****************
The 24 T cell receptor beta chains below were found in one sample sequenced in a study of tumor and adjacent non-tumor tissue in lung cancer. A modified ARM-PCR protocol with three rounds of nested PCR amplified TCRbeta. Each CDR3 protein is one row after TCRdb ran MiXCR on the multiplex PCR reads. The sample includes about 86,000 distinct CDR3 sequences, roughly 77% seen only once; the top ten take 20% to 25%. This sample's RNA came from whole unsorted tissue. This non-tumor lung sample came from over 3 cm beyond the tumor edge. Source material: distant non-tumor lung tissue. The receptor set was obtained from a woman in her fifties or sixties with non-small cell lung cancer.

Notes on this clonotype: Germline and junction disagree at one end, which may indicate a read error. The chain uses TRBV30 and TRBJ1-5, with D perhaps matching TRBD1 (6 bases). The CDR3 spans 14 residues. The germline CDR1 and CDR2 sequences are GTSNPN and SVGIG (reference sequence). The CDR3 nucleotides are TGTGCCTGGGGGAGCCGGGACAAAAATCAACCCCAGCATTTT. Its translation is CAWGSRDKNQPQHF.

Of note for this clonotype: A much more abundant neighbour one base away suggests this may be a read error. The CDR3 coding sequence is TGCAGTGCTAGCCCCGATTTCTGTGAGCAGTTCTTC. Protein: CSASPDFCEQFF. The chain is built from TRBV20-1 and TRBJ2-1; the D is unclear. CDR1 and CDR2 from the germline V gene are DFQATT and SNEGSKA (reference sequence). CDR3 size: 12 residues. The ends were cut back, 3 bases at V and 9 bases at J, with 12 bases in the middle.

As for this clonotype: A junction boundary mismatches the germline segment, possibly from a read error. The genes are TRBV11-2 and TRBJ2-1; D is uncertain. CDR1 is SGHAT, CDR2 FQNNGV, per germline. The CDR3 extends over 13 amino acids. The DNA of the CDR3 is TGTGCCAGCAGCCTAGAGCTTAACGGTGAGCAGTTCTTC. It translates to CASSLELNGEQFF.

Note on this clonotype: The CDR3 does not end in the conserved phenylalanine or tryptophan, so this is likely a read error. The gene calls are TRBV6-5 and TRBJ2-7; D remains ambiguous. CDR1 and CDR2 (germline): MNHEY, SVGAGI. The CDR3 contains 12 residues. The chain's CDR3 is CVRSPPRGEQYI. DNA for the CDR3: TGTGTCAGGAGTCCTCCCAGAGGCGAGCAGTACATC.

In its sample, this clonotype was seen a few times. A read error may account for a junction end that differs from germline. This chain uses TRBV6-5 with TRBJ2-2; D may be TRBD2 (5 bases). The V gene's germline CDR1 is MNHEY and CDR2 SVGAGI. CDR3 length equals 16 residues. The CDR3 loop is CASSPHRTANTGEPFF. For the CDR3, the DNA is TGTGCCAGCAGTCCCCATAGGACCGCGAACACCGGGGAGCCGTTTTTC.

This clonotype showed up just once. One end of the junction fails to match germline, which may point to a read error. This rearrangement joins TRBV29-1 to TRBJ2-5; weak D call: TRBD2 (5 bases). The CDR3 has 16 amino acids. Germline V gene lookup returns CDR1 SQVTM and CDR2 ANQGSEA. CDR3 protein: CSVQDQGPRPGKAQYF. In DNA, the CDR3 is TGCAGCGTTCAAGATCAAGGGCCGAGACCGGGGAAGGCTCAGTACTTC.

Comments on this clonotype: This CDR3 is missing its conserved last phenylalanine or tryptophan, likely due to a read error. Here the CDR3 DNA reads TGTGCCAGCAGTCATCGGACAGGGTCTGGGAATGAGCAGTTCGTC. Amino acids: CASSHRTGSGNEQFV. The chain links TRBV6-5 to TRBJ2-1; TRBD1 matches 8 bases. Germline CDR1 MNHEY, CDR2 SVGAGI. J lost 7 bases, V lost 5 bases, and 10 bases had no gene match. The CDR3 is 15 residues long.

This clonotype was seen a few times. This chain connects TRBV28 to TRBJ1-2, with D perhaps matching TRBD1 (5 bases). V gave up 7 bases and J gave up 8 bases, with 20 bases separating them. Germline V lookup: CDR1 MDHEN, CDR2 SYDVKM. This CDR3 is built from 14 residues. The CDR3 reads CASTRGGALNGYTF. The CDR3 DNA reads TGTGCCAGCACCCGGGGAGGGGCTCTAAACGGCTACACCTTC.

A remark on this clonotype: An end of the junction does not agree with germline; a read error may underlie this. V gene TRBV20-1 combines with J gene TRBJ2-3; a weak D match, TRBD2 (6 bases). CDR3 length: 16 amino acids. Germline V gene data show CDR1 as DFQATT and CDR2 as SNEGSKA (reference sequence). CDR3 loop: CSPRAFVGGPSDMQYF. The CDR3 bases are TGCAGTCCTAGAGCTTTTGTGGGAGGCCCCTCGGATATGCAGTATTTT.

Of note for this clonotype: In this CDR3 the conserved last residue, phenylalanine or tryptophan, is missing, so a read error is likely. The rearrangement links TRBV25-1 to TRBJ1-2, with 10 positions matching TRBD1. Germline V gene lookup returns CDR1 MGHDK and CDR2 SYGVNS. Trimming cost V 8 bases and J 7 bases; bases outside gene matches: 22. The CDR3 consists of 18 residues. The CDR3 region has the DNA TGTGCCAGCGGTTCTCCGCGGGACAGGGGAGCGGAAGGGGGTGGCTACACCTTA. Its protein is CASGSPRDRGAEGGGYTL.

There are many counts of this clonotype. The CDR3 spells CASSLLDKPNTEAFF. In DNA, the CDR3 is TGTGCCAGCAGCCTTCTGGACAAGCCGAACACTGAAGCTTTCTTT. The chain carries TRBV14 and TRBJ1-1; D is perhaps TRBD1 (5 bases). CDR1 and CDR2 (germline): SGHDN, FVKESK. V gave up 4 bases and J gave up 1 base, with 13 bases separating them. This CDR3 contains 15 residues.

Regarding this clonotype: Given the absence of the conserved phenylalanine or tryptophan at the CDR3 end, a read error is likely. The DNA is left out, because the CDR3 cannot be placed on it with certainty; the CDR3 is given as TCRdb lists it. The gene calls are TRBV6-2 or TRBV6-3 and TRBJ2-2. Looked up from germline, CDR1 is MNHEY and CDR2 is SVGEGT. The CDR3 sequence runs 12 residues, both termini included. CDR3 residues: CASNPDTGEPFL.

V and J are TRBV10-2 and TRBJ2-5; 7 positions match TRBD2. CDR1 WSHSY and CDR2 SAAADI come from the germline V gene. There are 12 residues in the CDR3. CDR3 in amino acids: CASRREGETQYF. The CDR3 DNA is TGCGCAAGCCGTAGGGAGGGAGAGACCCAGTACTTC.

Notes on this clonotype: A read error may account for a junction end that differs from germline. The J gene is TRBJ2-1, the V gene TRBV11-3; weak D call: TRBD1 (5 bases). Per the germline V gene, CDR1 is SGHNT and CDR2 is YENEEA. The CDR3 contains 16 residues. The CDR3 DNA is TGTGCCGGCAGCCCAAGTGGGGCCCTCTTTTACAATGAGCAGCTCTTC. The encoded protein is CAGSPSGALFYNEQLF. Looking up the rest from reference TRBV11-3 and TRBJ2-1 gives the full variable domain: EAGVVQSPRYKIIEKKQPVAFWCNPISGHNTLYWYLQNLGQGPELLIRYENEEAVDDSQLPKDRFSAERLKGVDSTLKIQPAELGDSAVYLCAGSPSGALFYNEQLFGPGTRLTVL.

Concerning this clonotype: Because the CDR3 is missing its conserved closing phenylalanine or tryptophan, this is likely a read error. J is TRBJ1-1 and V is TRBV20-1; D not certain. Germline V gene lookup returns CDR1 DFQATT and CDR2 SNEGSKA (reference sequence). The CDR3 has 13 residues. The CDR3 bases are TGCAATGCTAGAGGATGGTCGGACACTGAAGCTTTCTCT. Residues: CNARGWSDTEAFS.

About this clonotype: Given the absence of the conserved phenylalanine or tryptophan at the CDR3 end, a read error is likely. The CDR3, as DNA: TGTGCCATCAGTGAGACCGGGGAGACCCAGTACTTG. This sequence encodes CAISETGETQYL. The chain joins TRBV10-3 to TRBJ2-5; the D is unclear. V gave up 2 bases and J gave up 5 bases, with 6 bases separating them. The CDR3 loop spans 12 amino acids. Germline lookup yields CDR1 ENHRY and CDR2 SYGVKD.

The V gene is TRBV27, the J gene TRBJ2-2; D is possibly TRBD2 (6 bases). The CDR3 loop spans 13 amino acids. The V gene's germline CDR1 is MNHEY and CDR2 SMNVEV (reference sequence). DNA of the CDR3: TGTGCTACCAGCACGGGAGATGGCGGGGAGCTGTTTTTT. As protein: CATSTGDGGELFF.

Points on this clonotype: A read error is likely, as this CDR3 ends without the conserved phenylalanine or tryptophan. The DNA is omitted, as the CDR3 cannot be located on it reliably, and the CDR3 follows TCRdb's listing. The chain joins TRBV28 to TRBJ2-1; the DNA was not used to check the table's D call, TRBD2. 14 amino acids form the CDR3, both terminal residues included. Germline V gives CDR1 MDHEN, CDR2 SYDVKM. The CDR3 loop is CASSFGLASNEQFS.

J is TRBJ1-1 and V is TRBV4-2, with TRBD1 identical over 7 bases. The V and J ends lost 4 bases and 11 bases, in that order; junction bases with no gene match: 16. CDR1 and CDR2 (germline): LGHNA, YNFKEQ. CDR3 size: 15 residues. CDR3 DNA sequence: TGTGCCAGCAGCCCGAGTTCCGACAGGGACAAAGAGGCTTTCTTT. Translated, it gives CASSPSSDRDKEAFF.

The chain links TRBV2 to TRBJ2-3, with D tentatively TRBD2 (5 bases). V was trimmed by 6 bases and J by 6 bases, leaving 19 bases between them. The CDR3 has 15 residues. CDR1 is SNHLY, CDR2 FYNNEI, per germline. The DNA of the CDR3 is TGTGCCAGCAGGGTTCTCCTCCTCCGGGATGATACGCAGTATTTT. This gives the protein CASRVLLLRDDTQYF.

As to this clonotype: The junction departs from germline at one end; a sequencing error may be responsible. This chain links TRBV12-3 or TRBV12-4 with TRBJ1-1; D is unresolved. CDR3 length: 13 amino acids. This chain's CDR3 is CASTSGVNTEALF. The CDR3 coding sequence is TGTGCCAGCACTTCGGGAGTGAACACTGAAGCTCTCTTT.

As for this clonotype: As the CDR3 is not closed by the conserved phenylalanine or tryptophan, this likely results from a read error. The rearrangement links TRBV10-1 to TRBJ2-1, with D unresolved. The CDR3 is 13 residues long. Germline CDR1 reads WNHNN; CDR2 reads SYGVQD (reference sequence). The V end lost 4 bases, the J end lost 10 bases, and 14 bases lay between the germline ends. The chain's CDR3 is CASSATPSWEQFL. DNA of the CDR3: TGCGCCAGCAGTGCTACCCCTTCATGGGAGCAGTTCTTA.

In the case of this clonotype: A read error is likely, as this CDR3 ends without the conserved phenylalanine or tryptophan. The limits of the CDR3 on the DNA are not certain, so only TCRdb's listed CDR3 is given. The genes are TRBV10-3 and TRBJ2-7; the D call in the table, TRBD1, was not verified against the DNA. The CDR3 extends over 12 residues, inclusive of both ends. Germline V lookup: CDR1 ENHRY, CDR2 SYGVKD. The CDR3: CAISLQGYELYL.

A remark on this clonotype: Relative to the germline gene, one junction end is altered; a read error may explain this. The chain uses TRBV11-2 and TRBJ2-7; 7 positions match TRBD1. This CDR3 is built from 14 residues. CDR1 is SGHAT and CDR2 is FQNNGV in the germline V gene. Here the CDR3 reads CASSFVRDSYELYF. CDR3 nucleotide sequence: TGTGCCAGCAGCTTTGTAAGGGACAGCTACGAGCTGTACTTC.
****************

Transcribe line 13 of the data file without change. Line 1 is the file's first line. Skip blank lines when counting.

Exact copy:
Regarding this clonotype: Given the absence of the conserved phenylalanine or tryptophan at the CDR3 end, a read error is likely. The DNA is left out, because the CDR3 cannot be placed on it with certainty; the CDR3 is given as TCRdb lists it. The gene calls are TRBV6-2 or TRBV6-3 and TRBJ2-2. Looked up from germline, CDR1 is MNHEY and CDR2 is SVGEGT. The CDR3 sequence runs 12 residues, both termini included. CDR3 residues: CASNPDTGEPFL.